Sermon by Reverend Dr. John W. Mann | May 1, 2022
Sometimes life presents us with a “Now What?” moment. Something changes for good or ill and we have to decide how to cope with change. These changes can hit us hard, or they can be something we know about and plan for.
Some years ago, when my dad passed away after slowly ebbing away it was not unexpected, but it was still a shocking experience. I got the news on a Sunday morning as I was getting ready for church. I felt like W.H. Auden when he cried out, “Stop all the clocks!”
But no clocks were stopping and the harsh reality of life in the face of death is that life does go on. So, I went to church that day and led worship with a different prayer in mind from the ones I was praying out loud –
God, grant me the serenity to accept the things I cannot change,
Courage to change the things I can,
And wisdom to know the difference.
I realized, for me at least, the “Now What?” didn’t involve any magic formula. It was basically rising to the occasion, showing up and getting on with living. The stark reality of life which is true in all the changes big and small that might come our way is – life goes on.
As followers of Jesus in all our varied ways we lay claim to a revolutionary concept – that Jesus was killed, and God raised him from the dead. In other words, that’s a pretty big deal.
One might think that when the Son of God was raised from the dead that big things would happen next. Imagine it – the Son of God was put to death. That in itself might give the world cause to tremble. But then God raised him from the dead. That might give even more cause for concern. What would he say now? What would he do next?
Would he march to the governor’s palace and say to Pontius Pilate, “So, you want to know what truth is!? I’ll show you!
Would he storm into the Temple and face down the Pharisees with, “So who’s the blasphemer now?”
As it turned out his resurrection was shrouded in fog and mystery. There were glimpses of him here and there; it was him, but there was something different. It seemed like Jesus; was it Jesus? The stories are told almost as if describing something seen from the corner of the eye. Maybe that’s the nature of God’s realm – It’s elusive.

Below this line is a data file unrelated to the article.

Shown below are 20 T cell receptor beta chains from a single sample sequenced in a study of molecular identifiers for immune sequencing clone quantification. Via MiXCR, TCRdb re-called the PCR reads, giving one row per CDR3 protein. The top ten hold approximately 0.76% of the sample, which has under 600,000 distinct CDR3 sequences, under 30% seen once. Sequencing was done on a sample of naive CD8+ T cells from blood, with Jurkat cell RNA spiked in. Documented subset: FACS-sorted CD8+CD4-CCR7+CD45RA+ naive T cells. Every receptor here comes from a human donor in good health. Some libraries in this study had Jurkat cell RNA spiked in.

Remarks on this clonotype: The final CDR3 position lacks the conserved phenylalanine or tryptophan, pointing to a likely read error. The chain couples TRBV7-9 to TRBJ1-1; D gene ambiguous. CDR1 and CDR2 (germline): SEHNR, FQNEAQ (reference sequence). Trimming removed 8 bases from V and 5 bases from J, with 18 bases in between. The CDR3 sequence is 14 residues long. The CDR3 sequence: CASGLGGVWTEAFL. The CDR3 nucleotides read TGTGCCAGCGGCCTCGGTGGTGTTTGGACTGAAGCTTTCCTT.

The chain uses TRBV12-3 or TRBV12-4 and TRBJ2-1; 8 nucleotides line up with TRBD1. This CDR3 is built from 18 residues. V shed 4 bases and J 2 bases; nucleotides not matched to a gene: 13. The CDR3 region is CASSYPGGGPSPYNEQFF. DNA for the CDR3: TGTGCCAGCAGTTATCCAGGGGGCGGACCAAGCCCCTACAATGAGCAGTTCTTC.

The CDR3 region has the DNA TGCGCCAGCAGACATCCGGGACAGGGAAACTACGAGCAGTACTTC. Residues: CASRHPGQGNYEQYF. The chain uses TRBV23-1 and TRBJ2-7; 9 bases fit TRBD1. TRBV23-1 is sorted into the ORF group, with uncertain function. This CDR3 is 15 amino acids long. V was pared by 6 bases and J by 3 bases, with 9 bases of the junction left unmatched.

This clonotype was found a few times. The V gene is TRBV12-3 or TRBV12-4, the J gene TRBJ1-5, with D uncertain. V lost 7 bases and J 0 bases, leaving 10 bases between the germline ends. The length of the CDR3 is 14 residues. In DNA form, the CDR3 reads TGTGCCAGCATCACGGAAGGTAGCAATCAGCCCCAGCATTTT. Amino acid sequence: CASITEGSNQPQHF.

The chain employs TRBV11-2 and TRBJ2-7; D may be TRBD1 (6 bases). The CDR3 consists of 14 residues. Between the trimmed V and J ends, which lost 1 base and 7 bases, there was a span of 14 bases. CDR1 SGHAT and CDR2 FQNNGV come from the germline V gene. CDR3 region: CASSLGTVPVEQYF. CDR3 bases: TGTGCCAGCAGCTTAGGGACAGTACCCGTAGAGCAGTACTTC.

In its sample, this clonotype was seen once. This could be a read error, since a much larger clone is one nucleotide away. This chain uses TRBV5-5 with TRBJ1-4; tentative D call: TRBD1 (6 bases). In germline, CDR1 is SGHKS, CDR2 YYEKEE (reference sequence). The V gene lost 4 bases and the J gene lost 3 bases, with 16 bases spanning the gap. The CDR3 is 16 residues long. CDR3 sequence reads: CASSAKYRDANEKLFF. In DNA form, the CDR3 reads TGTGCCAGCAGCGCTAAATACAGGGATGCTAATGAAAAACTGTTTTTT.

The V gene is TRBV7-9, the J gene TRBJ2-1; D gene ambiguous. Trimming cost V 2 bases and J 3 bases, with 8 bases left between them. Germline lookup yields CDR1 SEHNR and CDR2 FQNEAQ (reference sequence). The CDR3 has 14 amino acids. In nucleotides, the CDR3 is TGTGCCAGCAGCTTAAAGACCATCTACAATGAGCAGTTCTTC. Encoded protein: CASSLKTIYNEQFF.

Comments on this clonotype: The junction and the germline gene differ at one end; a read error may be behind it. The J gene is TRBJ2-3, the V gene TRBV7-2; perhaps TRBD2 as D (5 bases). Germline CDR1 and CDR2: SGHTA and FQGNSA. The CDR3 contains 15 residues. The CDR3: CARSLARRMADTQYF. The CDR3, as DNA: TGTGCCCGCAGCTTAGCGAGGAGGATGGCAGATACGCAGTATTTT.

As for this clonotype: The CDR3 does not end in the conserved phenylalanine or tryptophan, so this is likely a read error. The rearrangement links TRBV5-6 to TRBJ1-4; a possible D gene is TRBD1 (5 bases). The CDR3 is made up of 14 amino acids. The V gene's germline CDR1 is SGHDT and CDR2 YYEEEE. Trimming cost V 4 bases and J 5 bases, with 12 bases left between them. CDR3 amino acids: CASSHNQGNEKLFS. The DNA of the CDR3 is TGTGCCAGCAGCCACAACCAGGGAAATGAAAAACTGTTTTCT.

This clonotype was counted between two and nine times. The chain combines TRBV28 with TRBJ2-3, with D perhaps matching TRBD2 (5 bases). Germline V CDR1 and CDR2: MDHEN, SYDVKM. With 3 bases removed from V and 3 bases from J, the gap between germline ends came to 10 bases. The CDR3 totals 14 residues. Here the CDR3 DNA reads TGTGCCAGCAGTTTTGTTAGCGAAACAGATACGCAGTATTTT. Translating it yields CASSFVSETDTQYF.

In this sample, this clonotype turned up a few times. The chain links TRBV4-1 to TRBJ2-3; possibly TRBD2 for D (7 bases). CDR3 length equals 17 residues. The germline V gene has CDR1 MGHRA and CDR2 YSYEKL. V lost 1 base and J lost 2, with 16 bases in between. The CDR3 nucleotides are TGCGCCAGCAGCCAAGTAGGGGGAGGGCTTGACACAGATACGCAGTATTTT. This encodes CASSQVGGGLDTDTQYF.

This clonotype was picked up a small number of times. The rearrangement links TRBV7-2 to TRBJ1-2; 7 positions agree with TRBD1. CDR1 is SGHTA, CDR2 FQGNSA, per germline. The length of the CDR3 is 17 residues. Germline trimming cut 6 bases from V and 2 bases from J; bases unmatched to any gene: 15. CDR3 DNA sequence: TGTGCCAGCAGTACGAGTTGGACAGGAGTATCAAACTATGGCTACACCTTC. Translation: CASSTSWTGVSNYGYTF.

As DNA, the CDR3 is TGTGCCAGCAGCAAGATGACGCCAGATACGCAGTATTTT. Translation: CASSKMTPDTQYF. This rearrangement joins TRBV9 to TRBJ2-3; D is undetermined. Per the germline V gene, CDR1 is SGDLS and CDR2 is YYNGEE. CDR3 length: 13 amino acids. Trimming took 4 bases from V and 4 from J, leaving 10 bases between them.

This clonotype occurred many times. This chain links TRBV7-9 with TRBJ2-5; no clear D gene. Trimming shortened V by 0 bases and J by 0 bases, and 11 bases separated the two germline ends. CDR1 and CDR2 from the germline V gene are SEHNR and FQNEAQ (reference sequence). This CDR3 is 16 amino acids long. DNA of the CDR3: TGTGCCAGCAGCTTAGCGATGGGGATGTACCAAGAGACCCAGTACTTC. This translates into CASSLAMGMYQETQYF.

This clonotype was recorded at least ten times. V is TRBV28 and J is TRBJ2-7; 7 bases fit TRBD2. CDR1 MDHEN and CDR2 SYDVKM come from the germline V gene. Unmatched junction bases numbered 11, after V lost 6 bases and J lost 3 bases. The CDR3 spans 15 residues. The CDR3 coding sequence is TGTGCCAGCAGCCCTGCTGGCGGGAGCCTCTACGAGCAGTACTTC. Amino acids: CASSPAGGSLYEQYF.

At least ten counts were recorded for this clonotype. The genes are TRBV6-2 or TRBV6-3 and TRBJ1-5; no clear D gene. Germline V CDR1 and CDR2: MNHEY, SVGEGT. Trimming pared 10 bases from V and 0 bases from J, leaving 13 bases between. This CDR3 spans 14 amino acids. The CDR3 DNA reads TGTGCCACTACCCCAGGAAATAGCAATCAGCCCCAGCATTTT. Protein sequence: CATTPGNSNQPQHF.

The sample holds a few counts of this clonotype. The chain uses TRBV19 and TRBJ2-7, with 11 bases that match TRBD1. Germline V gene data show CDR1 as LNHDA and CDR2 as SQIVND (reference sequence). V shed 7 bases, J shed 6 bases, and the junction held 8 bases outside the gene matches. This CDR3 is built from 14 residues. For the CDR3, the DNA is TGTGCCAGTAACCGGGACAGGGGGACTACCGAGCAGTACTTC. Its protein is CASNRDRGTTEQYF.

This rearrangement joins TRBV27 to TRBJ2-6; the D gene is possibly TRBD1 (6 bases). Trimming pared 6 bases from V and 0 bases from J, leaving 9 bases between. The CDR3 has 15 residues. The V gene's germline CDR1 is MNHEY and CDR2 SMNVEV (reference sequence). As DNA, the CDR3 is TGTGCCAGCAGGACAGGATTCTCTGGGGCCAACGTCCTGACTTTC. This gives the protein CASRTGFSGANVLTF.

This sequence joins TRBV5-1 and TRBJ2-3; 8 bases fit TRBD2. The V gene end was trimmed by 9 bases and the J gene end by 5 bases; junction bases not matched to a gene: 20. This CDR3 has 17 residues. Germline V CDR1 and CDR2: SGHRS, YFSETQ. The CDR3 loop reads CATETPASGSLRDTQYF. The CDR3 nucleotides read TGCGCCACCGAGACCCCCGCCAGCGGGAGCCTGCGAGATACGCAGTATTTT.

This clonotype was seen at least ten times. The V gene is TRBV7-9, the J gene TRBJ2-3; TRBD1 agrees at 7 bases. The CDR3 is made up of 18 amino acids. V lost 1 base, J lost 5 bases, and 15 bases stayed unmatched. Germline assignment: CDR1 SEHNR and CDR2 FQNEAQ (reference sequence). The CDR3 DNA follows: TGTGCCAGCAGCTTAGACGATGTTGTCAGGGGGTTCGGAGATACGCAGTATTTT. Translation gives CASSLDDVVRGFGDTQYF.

The clocks didn’t stop – or as in those days, the sand kept flowing through the hourglass and the shadow kept moving around the sundial.
After the resurrection Peter said, “I’m going fishing.” He was saying, “I can’t be sitting around here waiting for something to happen. Jesus may show up again and he may not. In the meantime, I have a family to feed. The rest of you do what you want – I’m going fishing.“
“I’m going fishing” was Peter’s way of getting back to life. He might have thought that he was done with the hopes and dreams Jesus revealed. There toward the end when Jesus said Peter would deny him, Peter swore that he would not be moved. Then he swore he never knew him.
His denial was hardly any better than betrayal. Did Peter wonder what the risen Christ might say to him?
Jesus didn’t say anything to Peter right away. Peter was there in the room with Thomas when Jesus appeared, and Jesus ignored him. Was he trying to make a point? Maybe Peter thought, “What else can I do? I cursed and swore that I didn’t know him, and he knew it. I’m not the rock he thought I was. I’m shifting sand. I’ll go fishing and leave the work of religion to religious people.”
That night on the lake the fish weren’t where they were supposed to be. They went to all the good spots and came up with nothing. But that’s fish for you. They can’t be counted on to be there when you need them.
When they rowed into shore there on the beach was a guy with a clever question, “Have you no fish?” Maybe it was a loaded question, a way of asking, “What did that get you?”
He told them to cast their net to the right side of the boat and they would find some.
So they did and they pulled up a net-full of fish. What was this all about? One of them said, “It’s the Lord!” No, it can’t be. It has to be. Who else could it be?
Peter didn’t wait for confirmation one way or the other. He was a jumping out of the boat sort of guy and that’s what he did. He jumped in the water and swam for shore.